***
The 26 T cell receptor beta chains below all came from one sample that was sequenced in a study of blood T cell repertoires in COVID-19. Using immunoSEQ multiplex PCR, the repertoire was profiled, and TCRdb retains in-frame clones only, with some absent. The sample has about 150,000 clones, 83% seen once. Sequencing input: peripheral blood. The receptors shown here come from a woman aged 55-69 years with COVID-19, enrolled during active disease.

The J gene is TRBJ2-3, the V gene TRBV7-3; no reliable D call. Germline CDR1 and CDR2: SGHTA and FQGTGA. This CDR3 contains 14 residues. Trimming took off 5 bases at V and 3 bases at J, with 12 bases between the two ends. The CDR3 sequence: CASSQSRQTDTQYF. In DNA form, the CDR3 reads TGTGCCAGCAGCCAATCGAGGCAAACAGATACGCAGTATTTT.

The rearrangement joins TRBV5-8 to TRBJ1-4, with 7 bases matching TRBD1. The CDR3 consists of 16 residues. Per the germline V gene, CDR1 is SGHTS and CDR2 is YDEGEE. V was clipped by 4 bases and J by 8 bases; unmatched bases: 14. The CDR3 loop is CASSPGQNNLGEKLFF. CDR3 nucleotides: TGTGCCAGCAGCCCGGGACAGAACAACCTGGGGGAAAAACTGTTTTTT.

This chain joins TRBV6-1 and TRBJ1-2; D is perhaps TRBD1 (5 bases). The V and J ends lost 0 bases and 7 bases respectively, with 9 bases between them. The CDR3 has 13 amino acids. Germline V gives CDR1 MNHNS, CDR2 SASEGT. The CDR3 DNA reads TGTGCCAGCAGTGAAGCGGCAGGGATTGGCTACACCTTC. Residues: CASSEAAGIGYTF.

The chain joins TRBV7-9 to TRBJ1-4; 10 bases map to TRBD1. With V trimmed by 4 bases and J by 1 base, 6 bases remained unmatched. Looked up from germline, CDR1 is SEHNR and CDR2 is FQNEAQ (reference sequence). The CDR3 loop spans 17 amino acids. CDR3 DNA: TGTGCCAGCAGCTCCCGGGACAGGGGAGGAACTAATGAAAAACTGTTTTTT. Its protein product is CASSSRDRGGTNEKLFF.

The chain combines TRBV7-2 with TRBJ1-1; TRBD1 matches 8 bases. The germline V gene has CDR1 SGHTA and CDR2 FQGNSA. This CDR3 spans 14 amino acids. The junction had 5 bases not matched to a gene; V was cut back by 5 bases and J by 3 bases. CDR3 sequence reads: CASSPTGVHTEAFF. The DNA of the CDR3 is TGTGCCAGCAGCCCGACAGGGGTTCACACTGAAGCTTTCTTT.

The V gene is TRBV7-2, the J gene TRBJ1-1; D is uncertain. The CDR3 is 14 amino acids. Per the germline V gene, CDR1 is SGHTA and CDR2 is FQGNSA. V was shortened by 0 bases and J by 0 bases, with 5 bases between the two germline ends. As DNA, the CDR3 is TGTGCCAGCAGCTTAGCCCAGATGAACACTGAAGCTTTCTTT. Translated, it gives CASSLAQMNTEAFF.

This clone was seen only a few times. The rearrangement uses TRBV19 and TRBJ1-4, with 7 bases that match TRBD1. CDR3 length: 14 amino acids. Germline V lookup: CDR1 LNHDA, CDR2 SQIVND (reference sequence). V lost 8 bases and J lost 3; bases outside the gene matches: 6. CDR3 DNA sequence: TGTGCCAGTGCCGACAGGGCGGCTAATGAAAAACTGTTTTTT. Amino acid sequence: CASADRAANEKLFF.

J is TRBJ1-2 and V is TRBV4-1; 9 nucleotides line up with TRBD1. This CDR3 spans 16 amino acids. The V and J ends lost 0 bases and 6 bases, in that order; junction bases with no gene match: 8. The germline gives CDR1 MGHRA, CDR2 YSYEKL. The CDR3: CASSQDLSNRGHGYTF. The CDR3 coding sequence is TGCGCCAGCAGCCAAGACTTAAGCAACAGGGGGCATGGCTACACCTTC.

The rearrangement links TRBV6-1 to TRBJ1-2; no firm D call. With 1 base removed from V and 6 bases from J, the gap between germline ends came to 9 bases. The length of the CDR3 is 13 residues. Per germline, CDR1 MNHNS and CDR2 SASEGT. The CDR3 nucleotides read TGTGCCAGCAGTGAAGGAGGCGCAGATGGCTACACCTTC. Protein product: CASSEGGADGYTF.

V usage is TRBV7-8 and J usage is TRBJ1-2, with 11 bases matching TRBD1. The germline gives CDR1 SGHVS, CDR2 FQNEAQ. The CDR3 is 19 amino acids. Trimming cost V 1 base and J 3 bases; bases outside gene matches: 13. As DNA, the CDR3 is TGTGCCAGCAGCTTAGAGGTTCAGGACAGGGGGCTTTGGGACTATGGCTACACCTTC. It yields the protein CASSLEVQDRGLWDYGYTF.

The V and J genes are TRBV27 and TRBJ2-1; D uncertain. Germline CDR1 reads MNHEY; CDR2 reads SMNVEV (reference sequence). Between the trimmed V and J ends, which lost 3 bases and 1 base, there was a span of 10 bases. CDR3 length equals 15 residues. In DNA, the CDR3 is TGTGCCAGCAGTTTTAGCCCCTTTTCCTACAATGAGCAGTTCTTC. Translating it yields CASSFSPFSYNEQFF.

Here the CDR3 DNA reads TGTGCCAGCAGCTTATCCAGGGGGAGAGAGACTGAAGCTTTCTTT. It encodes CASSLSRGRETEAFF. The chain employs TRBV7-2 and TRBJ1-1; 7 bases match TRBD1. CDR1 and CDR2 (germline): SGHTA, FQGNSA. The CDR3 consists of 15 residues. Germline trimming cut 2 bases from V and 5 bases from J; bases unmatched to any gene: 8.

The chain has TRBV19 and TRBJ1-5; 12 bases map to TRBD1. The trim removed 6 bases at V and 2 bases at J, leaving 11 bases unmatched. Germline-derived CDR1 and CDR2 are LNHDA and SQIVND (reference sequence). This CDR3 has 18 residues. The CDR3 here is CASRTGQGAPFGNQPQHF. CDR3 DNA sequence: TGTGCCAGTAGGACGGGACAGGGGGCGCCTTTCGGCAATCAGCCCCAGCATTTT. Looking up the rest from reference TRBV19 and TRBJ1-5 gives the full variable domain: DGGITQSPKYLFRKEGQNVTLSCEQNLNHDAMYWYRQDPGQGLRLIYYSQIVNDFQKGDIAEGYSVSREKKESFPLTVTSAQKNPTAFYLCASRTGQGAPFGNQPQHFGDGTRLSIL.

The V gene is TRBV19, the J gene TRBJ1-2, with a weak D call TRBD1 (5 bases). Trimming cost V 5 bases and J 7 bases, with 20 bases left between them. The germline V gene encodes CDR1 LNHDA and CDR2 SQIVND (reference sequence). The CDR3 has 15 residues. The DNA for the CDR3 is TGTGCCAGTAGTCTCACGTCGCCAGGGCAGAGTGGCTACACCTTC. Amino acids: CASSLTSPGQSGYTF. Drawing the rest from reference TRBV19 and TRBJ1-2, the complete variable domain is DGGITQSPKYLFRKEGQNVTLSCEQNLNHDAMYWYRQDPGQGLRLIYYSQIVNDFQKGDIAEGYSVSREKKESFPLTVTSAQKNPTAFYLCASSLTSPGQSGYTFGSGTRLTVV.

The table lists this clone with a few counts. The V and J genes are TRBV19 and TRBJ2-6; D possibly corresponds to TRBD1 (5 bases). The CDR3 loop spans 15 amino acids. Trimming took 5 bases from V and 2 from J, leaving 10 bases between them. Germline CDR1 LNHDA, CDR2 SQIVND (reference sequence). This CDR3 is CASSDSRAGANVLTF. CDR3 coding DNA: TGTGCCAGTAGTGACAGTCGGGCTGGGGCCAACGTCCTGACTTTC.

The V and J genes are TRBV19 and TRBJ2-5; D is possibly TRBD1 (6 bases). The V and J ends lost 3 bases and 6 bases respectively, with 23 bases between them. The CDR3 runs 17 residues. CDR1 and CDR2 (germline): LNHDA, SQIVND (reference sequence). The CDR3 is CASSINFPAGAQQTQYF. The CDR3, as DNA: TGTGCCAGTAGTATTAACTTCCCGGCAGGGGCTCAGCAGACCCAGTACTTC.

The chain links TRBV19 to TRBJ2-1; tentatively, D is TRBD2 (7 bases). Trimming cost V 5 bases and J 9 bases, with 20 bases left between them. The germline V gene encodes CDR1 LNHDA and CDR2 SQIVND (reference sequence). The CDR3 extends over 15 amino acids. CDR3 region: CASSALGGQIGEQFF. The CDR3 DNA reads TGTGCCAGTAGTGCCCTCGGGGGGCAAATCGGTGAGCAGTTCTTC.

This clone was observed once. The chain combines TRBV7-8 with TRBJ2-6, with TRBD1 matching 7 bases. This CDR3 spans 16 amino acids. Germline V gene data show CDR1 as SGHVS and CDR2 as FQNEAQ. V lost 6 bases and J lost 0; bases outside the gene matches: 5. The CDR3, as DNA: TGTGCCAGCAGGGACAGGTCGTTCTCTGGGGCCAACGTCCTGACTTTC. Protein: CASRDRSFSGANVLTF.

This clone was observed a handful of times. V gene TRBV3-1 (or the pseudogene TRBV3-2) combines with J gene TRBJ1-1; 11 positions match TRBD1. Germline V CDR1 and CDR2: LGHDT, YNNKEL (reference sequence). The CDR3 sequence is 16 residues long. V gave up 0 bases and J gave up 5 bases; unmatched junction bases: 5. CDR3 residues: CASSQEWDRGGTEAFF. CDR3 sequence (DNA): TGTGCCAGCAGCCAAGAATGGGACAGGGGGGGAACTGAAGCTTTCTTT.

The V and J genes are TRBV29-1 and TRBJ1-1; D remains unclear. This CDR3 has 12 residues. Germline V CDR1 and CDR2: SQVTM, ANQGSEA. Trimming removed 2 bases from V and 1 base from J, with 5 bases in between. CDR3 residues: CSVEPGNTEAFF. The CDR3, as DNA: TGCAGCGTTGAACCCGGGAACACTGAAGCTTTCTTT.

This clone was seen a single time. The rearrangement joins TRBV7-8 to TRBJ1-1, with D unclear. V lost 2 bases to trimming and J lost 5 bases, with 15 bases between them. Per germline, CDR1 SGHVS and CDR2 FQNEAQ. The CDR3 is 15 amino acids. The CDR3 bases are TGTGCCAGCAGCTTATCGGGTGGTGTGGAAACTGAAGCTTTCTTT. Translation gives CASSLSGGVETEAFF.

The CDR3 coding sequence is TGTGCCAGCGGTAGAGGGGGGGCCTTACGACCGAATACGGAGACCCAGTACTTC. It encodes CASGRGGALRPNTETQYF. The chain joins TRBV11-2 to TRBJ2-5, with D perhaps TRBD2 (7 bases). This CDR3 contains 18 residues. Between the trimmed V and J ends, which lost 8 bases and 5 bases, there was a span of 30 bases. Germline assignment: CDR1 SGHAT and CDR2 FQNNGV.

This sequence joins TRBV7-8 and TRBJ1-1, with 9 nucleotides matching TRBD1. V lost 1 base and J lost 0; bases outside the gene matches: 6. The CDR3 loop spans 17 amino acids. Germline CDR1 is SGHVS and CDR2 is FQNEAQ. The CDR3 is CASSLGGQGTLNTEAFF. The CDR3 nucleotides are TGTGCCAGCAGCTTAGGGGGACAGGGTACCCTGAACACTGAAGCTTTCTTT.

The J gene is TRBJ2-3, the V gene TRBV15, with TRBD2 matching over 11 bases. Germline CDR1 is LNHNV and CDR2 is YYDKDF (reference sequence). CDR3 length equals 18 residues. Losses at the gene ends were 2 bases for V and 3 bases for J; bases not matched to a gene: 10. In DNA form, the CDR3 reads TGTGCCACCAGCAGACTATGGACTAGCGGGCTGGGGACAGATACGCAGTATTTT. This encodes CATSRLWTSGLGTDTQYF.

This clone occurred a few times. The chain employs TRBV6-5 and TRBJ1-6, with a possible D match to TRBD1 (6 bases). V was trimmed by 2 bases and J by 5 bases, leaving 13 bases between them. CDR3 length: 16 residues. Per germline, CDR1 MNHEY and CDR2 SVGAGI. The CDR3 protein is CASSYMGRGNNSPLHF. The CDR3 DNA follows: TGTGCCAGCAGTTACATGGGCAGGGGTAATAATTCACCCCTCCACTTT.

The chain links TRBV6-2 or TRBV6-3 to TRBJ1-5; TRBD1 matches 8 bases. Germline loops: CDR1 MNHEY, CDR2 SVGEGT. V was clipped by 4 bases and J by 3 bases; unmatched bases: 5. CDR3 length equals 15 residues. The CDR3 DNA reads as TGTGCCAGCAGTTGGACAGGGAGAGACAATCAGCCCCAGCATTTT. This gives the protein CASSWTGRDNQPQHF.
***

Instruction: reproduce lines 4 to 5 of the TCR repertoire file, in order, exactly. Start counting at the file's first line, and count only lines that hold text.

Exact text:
This chain joins TRBV6-1 and TRBJ1-2; D is perhaps TRBD1 (5 bases). The V and J ends lost 0 bases and 7 bases respectively, with 9 bases between them. The CDR3 has 13 amino acids. Germline V gives CDR1 MNHNS, CDR2 SASEGT. The CDR3 DNA reads TGTGCCAGCAGTGAAGCGGCAGGGATTGGCTACACCTTC. Residues: CASSEAAGIGYTF.

The chain joins TRBV7-9 to TRBJ1-4; 10 bases map to TRBD1. With V trimmed by 4 bases and J by 1 base, 6 bases remained unmatched. Looked up from germline, CDR1 is SEHNR and CDR2 is FQNEAQ (reference sequence). The CDR3 loop spans 17 amino acids. CDR3 DNA: TGTGCCAGCAGCTCCCGGGACAGGGGAGGAACTAATGAAAAACTGTTTTTT. Its protein product is CASSSRDRGGTNEKLFF.